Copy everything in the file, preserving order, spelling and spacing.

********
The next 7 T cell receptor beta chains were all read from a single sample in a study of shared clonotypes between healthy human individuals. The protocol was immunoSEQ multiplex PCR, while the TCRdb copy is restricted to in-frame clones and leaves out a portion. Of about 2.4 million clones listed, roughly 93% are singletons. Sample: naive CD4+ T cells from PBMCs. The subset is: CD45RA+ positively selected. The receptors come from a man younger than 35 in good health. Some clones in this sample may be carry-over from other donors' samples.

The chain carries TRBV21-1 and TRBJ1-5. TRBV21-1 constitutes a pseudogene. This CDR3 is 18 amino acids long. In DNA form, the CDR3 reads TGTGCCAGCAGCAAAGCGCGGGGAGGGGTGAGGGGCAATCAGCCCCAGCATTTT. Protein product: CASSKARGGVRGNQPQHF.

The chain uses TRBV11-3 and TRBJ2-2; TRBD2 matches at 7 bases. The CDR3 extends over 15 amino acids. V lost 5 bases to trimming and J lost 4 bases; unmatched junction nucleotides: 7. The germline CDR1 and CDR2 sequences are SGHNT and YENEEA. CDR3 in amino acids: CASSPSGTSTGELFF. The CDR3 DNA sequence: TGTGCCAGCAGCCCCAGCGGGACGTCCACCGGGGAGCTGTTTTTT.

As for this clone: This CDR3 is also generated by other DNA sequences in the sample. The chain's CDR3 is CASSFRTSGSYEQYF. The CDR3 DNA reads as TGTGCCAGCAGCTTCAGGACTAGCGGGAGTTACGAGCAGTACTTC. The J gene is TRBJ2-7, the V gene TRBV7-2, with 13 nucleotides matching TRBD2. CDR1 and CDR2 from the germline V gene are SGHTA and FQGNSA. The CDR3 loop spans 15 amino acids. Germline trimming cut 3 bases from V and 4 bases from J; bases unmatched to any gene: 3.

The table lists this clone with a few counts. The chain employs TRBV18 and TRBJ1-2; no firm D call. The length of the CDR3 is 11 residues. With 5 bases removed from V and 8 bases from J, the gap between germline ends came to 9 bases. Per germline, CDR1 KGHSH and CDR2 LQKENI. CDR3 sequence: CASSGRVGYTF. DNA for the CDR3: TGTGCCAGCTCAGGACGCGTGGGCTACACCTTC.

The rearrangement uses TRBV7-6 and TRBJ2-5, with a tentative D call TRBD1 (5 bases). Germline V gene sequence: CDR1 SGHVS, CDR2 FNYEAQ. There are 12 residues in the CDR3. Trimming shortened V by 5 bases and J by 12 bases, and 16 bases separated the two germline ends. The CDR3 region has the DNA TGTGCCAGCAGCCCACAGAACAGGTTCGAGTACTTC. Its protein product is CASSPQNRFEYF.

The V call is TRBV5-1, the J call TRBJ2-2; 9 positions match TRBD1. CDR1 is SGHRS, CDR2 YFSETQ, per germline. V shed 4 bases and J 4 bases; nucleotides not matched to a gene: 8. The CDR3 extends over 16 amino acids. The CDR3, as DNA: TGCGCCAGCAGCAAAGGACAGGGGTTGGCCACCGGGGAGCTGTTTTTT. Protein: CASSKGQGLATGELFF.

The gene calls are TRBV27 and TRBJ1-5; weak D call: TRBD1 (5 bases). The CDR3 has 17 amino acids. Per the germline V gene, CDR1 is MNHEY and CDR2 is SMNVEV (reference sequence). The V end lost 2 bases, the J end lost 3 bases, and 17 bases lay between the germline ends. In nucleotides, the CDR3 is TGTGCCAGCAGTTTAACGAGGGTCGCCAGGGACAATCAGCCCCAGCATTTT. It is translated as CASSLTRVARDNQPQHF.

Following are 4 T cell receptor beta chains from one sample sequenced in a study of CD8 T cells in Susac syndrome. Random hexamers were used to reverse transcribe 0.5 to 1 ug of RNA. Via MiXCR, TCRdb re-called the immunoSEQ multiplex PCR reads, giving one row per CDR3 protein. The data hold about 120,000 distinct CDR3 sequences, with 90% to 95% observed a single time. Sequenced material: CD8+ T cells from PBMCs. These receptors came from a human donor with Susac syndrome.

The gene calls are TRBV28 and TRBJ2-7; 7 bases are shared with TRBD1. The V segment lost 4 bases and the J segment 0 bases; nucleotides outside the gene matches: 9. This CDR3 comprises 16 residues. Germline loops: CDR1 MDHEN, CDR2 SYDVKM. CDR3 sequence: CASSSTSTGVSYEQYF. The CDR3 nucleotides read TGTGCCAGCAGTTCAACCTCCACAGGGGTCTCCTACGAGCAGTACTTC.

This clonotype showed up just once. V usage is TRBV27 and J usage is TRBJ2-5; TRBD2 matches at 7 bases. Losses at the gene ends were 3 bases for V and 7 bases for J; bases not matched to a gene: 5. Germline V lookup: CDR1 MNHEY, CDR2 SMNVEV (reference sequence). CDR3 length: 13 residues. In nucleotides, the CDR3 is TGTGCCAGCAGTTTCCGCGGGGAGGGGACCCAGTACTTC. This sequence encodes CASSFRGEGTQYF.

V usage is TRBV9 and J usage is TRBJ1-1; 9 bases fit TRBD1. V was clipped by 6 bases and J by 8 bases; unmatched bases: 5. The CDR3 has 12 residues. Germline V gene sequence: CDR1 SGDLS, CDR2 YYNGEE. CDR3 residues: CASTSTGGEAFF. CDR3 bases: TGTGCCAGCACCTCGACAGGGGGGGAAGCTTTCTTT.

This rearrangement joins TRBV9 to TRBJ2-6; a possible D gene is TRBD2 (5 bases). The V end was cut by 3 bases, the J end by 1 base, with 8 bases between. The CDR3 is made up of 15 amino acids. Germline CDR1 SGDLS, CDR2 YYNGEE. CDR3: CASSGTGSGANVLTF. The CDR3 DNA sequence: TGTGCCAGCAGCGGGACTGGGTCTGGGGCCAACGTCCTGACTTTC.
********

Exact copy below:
The next 7 T cell receptor beta chains were all read from a single sample in a study of shared clonotypes between healthy human individuals. The protocol was immunoSEQ multiplex PCR, while the TCRdb copy is restricted to in-frame clones and leaves out a portion. Of about 2.4 million clones listed, roughly 93% are singletons. Sample: naive CD4+ T cells from PBMCs. The subset is: CD45RA+ positively selected. The receptors come from a man younger than 35 in good health. Some clones in this sample may be carry-over from other donors' samples.

The chain carries TRBV21-1 and TRBJ1-5. TRBV21-1 constitutes a pseudogene. This CDR3 is 18 amino acids long. In DNA form, the CDR3 reads TGTGCCAGCAGCAAAGCGCGGGGAGGGGTGAGGGGCAATCAGCCCCAGCATTTT. Protein product: CASSKARGGVRGNQPQHF.

The chain uses TRBV11-3 and TRBJ2-2; TRBD2 matches at 7 bases. The CDR3 extends over 15 amino acids. V lost 5 bases to trimming and J lost 4 bases; unmatched junction nucleotides: 7. The germline CDR1 and CDR2 sequences are SGHNT and YENEEA. CDR3 in amino acids: CASSPSGTSTGELFF. The CDR3 DNA sequence: TGTGCCAGCAGCCCCAGCGGGACGTCCACCGGGGAGCTGTTTTTT.

As for this clone: This CDR3 is also generated by other DNA sequences in the sample. The chain's CDR3 is CASSFRTSGSYEQYF. The CDR3 DNA reads as TGTGCCAGCAGCTTCAGGACTAGCGGGAGTTACGAGCAGTACTTC. The J gene is TRBJ2-7, the V gene TRBV7-2, with 13 nucleotides matching TRBD2. CDR1 and CDR2 from the germline V gene are SGHTA and FQGNSA. The CDR3 loop spans 15 amino acids. Germline trimming cut 3 bases from V and 4 bases from J; bases unmatched to any gene: 3.

The table lists this clone with a few counts. The chain employs TRBV18 and TRBJ1-2; no firm D call. The length of the CDR3 is 11 residues. With 5 bases removed from V and 8 bases from J, the gap between germline ends came to 9 bases. Per germline, CDR1 KGHSH and CDR2 LQKENI. CDR3 sequence: CASSGRVGYTF. DNA for the CDR3: TGTGCCAGCTCAGGACGCGTGGGCTACACCTTC.

The rearrangement uses TRBV7-6 and TRBJ2-5, with a tentative D call TRBD1 (5 bases). Germline V gene sequence: CDR1 SGHVS, CDR2 FNYEAQ. There are 12 residues in the CDR3. Trimming shortened V by 5 bases and J by 12 bases, and 16 bases separated the two germline ends. The CDR3 region has the DNA TGTGCCAGCAGCCCACAGAACAGGTTCGAGTACTTC. Its protein product is CASSPQNRFEYF.

The V call is TRBV5-1, the J call TRBJ2-2; 9 positions match TRBD1. CDR1 is SGHRS, CDR2 YFSETQ, per germline. V shed 4 bases and J 4 bases; nucleotides not matched to a gene: 8. The CDR3 extends over 16 amino acids. The CDR3, as DNA: TGCGCCAGCAGCAAAGGACAGGGGTTGGCCACCGGGGAGCTGTTTTTT. Protein: CASSKGQGLATGELFF.

The gene calls are TRBV27 and TRBJ1-5; weak D call: TRBD1 (5 bases). The CDR3 has 17 amino acids. Per the germline V gene, CDR1 is MNHEY and CDR2 is SMNVEV (reference sequence). The V end lost 2 bases, the J end lost 3 bases, and 17 bases lay between the germline ends. In nucleotides, the CDR3 is TGTGCCAGCAGTTTAACGAGGGTCGCCAGGGACAATCAGCCCCAGCATTTT. It is translated as CASSLTRVARDNQPQHF.

Following are 4 T cell receptor beta chains from one sample sequenced in a study of CD8 T cells in Susac syndrome. Random hexamers were used to reverse transcribe 0.5 to 1 ug of RNA. Via MiXCR, TCRdb re-called the immunoSEQ multiplex PCR reads, giving one row per CDR3 protein. The data hold about 120,000 distinct CDR3 sequences, with 90% to 95% observed a single time. Sequenced material: CD8+ T cells from PBMCs. These receptors came from a human donor with Susac syndrome.

The gene calls are TRBV28 and TRBJ2-7; 7 bases are shared with TRBD1. The V segment lost 4 bases and the J segment 0 bases; nucleotides outside the gene matches: 9. This CDR3 comprises 16 residues. Germline loops: CDR1 MDHEN, CDR2 SYDVKM. CDR3 sequence: CASSSTSTGVSYEQYF. The CDR3 nucleotides read TGTGCCAGCAGTTCAACCTCCACAGGGGTCTCCTACGAGCAGTACTTC.

This clonotype showed up just once. V usage is TRBV27 and J usage is TRBJ2-5; TRBD2 matches at 7 bases. Losses at the gene ends were 3 bases for V and 7 bases for J; bases not matched to a gene: 5. Germline V lookup: CDR1 MNHEY, CDR2 SMNVEV (reference sequence). CDR3 length: 13 residues. In nucleotides, the CDR3 is TGTGCCAGCAGTTTCCGCGGGGAGGGGACCCAGTACTTC. This sequence encodes CASSFRGEGTQYF.

V usage is TRBV9 and J usage is TRBJ1-1; 9 bases fit TRBD1. V was clipped by 6 bases and J by 8 bases; unmatched bases: 5. The CDR3 has 12 residues. Germline V gene sequence: CDR1 SGDLS, CDR2 YYNGEE. CDR3 residues: CASTSTGGEAFF. CDR3 bases: TGTGCCAGCACCTCGACAGGGGGGGAAGCTTTCTTT.

This rearrangement joins TRBV9 to TRBJ2-6; a possible D gene is TRBD2 (5 bases). The V end was cut by 3 bases, the J end by 1 base, with 8 bases between. The CDR3 is made up of 15 amino acids. Germline CDR1 SGDLS, CDR2 YYNGEE. CDR3: CASSGTGSGANVLTF. The CDR3 DNA sequence: TGTGCCAGCAGCGGGACTGGGTCTGGGGCCAACGTCCTGACTTTC.